Users of this function should compile with -threaded if they want other Haskell threads to keep running while waiting on the result of readProcess.

 > readProcess "date" [] []
"Thu Feb  7 10:03:39 PST 2008\n"

The arguments are:

• The command to run, which must be in the \$PATH, or an absolute or relative path
• A list of separate command line arguments to the program
• A string to pass on standard input to the forked process.

Arguments

 :: CreateProcess -> String standard input -> IO (ExitCode, String, String) exitcode, stdout, stderr

readCreateProcessWithExitCode works exactly like readProcessWithExitCode except that it lets you pass CreateProcess giving better flexibility.

Note that Handles provided for std_in, std_out, or std_err via the CreateProcess record will be ignored.

Since: 1.2.3.0

Arguments

 :: FilePath Filename of the executable (see RawCommand for details) -> [String] any arguments -> String standard input -> IO (ExitCode, String, String) exitcode, stdout, stderr

readProcessWithExitCode is like readProcess but with two differences:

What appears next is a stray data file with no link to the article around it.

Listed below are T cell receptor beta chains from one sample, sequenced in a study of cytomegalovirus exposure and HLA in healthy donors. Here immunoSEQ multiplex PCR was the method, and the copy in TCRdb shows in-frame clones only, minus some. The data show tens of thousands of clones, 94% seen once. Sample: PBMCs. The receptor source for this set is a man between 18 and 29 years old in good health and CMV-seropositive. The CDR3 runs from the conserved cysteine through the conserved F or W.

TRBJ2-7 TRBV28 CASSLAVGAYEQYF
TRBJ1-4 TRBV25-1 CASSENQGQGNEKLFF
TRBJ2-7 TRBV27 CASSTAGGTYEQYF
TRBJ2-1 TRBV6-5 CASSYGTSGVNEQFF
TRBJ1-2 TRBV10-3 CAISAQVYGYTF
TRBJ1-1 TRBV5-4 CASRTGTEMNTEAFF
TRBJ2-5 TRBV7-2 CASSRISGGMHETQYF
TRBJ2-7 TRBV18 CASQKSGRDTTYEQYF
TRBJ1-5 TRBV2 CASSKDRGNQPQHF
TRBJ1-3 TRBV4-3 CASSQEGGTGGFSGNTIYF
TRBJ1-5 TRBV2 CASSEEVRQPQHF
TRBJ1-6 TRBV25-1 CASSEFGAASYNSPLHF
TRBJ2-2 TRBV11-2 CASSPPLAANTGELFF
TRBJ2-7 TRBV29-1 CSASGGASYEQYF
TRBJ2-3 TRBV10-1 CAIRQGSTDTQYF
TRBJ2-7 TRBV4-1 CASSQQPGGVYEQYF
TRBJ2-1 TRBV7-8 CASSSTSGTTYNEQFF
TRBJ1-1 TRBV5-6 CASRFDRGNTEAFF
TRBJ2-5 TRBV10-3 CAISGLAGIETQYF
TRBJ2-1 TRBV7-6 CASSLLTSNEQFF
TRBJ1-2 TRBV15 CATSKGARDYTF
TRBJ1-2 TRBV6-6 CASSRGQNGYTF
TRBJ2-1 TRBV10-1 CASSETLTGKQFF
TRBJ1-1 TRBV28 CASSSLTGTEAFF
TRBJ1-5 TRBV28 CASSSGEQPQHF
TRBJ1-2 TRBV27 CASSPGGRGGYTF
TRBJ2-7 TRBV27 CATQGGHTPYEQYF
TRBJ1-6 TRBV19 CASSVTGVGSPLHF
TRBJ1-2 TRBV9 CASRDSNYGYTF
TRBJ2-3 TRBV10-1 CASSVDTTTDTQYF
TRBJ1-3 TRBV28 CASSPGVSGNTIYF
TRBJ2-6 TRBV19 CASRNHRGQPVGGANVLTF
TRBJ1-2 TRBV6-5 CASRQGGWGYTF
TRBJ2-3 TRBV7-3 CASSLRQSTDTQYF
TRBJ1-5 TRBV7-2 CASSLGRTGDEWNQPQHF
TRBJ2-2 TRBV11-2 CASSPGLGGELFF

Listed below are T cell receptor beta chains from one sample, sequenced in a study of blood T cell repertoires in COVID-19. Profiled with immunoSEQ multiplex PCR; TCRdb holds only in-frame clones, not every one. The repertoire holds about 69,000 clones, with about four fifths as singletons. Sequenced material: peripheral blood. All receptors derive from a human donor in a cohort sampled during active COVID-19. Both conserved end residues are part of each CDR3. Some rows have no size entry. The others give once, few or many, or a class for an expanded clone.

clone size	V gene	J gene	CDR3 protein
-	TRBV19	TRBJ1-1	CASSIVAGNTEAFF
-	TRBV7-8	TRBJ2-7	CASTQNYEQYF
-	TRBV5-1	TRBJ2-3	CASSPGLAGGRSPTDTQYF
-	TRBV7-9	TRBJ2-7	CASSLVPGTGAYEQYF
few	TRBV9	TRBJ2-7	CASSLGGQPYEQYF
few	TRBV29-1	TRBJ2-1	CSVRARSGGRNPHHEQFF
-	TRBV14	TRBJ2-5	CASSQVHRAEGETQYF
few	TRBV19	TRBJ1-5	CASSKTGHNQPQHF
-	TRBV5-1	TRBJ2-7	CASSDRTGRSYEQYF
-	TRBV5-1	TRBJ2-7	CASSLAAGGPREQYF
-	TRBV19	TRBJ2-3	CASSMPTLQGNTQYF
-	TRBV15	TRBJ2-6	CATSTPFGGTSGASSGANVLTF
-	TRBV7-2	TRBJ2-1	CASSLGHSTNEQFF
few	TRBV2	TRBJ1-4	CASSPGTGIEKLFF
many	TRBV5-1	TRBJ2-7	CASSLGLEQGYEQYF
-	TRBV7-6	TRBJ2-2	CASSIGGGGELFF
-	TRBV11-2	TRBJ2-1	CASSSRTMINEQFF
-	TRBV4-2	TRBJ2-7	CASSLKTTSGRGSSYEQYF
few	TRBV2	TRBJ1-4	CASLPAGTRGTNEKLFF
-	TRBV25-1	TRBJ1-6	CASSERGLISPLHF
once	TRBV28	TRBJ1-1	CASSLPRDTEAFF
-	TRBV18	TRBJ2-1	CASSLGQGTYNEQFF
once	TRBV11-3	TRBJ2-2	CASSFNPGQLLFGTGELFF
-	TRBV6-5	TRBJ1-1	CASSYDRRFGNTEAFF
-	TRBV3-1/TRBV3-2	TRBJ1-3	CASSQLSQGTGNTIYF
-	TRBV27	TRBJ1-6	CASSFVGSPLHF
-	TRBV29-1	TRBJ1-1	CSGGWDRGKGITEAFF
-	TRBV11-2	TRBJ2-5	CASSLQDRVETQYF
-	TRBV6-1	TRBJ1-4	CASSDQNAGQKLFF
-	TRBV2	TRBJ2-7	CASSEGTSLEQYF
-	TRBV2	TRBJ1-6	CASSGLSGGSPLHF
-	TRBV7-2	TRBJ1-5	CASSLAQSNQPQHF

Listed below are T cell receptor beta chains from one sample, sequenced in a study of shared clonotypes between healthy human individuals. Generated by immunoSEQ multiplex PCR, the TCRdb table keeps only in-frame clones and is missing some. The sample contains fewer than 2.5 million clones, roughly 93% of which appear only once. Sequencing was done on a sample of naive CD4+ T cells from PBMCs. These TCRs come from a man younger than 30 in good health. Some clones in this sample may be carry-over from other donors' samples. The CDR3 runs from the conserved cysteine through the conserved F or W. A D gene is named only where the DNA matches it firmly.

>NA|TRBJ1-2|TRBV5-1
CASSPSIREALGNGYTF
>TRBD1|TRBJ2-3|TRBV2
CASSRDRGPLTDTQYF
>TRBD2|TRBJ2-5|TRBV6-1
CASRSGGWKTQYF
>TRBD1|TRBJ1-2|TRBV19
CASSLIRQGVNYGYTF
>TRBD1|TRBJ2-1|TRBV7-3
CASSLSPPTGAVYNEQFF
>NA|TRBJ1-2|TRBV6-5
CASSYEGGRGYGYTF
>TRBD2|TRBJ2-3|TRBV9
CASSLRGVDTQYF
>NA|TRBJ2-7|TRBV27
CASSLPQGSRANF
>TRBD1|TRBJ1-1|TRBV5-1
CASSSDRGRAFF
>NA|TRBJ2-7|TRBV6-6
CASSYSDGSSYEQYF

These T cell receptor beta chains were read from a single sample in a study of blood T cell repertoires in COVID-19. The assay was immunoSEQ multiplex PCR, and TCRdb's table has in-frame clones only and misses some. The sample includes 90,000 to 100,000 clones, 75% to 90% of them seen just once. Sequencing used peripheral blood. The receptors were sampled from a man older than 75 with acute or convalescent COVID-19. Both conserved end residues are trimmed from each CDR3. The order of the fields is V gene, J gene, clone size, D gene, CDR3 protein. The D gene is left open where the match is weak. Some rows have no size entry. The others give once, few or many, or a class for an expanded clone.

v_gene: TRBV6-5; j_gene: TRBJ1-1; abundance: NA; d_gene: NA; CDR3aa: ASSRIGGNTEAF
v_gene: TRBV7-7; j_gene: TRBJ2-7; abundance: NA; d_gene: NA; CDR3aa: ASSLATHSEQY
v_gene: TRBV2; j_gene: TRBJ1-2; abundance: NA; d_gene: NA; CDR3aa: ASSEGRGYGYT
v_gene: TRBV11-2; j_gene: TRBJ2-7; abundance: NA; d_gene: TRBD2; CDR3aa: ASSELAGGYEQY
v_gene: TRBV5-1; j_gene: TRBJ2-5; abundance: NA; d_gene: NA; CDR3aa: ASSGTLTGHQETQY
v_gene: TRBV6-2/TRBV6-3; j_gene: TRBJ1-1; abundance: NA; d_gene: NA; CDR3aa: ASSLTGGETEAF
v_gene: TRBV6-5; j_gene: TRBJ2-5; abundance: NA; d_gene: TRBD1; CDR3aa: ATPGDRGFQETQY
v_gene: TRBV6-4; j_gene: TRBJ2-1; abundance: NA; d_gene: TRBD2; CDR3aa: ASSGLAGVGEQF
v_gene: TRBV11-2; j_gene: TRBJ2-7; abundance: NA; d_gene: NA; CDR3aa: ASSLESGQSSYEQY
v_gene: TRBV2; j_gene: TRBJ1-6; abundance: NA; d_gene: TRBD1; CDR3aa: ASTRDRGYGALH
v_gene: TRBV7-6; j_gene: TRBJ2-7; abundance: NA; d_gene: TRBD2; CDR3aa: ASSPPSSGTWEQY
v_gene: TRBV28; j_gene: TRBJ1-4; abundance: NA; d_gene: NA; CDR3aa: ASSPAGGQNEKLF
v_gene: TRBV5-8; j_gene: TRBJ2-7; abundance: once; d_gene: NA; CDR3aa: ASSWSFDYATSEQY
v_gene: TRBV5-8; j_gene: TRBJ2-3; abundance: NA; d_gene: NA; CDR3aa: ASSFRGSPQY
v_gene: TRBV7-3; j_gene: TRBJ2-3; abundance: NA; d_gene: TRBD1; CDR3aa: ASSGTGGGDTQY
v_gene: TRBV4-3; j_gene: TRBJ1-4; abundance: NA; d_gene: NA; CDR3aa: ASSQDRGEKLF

• it returns the ExitCode of the process, and does not throw any exception if the code is not ExitSuccess.
• it reads and returns the output from process' standard error handle, rather than the process inheriting the standard error handle.

On Unix systems, see waitForProcess for the meaning of exit codes when the process died as the result of a signal.

## Related utilities

Given a program p and arguments args, showCommandForUser p args returns a string suitable for pasting into /bin/sh (on Unix systems) or CMD.EXE (on Windows).

## Control-C handling on Unix

When running an interactive console process (such as a shell, console-based text editor or ghci), we typically want that process to be allowed to handle Ctl-C keyboard interrupts how it sees fit. For example, while most programs simply quit on a Ctl-C, some handle it specially. To allow this to happen, use the delegate_ctlc = True option in the CreateProcess options.